25 years ago, the first website was created although, with irregular designs that featured black text with blue links on a white background. Web pages have changed drastically since then, evolving from plain text to glittery Geocities gifs, into photo and video based pages, and most recently going back to simple for mobile devices.
But take nothing away from Sir Tim Berners-Lee, who created the web with the intention of creating a place where people could share information across the world through documents and links navigated with a simple search function.
The first step to making that a reality occurred on August 6, 1991, although, with very little fanfare. Berners-Lee launched the first web page from his NeXT computer at CERN’s headquarters in Geneva.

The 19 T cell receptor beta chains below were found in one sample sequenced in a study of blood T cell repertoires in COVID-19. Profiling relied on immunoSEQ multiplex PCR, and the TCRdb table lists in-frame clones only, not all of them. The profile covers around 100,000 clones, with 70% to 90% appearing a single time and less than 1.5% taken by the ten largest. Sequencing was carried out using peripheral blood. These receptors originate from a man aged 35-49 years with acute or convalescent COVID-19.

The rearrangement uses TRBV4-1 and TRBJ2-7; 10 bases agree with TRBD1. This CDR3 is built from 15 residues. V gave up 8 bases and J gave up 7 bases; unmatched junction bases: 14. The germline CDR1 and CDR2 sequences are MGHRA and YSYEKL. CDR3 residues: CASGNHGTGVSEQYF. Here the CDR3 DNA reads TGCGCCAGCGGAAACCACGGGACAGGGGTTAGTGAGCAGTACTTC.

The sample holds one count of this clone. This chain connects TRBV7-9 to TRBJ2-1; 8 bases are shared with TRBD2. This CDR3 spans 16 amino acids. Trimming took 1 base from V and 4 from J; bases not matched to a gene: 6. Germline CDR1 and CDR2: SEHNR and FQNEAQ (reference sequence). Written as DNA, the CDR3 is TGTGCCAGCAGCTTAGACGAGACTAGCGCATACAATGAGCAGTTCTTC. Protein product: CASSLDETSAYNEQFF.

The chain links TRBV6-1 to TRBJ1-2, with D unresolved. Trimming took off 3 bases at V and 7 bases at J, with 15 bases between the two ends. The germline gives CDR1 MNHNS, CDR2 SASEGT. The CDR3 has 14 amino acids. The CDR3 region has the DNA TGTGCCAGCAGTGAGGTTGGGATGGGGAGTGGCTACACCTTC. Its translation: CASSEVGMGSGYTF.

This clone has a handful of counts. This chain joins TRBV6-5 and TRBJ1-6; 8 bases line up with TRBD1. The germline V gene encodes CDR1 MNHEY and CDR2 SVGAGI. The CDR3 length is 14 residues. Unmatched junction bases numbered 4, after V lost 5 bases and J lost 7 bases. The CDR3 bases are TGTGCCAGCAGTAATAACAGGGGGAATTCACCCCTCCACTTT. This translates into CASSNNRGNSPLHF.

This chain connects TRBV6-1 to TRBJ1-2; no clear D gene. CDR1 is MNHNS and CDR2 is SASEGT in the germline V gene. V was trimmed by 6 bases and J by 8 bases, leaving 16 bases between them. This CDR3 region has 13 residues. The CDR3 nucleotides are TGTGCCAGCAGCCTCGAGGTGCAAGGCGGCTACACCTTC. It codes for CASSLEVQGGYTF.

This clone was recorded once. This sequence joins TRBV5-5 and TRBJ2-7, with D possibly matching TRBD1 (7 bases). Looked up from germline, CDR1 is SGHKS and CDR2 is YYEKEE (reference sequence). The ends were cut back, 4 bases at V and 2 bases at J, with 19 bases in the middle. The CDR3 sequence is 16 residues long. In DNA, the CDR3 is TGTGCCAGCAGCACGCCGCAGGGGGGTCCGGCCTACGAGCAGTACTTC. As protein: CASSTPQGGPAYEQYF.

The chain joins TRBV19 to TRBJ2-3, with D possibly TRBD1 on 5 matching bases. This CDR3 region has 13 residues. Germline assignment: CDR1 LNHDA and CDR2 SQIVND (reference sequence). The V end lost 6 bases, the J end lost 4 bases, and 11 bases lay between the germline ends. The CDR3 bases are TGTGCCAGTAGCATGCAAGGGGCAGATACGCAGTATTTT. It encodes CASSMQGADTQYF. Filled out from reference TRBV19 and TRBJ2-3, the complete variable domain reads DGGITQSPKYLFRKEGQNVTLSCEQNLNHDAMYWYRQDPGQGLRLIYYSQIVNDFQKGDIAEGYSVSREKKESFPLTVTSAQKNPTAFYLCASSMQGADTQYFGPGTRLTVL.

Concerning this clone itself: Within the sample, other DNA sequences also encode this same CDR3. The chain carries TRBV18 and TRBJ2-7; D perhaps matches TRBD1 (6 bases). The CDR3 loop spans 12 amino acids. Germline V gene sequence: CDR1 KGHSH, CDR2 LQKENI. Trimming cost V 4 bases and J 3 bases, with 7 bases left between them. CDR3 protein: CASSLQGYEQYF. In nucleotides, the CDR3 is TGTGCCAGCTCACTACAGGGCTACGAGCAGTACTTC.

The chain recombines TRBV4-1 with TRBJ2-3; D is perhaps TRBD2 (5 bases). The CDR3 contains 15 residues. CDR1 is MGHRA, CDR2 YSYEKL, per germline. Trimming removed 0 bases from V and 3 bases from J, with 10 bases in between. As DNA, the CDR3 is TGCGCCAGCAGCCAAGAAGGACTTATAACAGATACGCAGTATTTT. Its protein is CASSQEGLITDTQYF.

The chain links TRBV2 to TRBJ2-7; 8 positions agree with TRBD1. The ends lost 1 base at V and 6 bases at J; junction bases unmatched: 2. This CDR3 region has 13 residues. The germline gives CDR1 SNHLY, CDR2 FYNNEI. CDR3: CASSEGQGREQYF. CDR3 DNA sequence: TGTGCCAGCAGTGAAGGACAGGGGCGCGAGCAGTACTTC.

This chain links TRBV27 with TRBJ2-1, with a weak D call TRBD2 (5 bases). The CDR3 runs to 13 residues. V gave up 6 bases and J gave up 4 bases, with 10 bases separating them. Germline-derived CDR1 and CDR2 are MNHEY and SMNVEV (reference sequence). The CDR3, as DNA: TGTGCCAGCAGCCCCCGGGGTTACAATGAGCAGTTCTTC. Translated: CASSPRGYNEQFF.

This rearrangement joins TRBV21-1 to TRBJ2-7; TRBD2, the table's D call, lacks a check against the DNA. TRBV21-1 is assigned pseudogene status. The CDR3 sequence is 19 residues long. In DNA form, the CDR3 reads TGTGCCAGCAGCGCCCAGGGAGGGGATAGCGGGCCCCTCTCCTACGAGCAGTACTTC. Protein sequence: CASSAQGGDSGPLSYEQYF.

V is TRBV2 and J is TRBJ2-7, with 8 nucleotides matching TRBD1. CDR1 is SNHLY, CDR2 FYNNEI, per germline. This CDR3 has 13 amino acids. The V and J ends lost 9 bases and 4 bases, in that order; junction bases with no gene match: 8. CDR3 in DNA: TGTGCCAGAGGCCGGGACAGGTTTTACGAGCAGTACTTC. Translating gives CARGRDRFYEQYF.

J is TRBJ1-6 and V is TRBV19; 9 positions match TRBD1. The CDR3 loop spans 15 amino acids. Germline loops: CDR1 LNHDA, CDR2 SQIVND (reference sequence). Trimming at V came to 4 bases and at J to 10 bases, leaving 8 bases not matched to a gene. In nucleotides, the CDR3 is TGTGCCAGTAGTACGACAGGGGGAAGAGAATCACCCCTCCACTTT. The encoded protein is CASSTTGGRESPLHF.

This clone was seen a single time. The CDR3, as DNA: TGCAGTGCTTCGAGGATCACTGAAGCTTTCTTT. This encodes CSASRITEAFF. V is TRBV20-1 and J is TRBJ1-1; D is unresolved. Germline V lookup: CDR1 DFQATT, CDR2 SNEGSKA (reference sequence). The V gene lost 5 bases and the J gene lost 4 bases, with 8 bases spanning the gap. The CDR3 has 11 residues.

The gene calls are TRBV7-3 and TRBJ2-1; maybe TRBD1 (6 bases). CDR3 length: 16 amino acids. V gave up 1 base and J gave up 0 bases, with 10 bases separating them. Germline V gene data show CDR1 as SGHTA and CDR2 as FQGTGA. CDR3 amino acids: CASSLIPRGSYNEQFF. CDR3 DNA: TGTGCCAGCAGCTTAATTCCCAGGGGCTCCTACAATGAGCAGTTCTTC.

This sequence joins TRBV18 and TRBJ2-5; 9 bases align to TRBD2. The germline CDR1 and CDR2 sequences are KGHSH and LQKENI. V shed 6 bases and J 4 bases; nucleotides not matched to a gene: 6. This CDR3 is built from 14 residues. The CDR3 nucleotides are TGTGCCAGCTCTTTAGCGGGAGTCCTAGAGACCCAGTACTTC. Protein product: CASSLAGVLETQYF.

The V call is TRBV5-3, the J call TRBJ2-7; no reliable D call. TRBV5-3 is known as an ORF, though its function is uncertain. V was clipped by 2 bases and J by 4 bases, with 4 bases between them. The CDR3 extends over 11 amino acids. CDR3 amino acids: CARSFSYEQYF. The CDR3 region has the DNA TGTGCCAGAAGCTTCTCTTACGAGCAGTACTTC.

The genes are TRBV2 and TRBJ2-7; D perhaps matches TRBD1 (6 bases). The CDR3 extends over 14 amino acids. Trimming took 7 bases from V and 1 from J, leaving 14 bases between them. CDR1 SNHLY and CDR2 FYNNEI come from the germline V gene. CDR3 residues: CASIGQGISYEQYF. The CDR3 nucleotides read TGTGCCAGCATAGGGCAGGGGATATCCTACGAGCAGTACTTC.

Berners-Lee’s primary idea of the website was to business proposal, as way of preventing information loss in a businesses and the scientific community.
What motivated him was during his time as a computer programmer at CERN’s European Organisation for Nuclear Research, where he’d seen countless amounts of data lost because of high staff turnover and poor communication. And he’d looked on as researchers wasted weeks solving problems only to find out it had been tackled years earlier.
His solution was a “universal linked information system” in which a network of documents linked to one another in a simple way that anyone could navigate to find exactly what they need.
It’s no doubt that Berners-Lee paved the way for thousands of website since then and has definitely made life a lot easier. Now websites are used for diverse reasons but one thing is sure that we recognise Berners-Lee and his work to the world.
The least we can do is say happy birthday to the World Wide Web.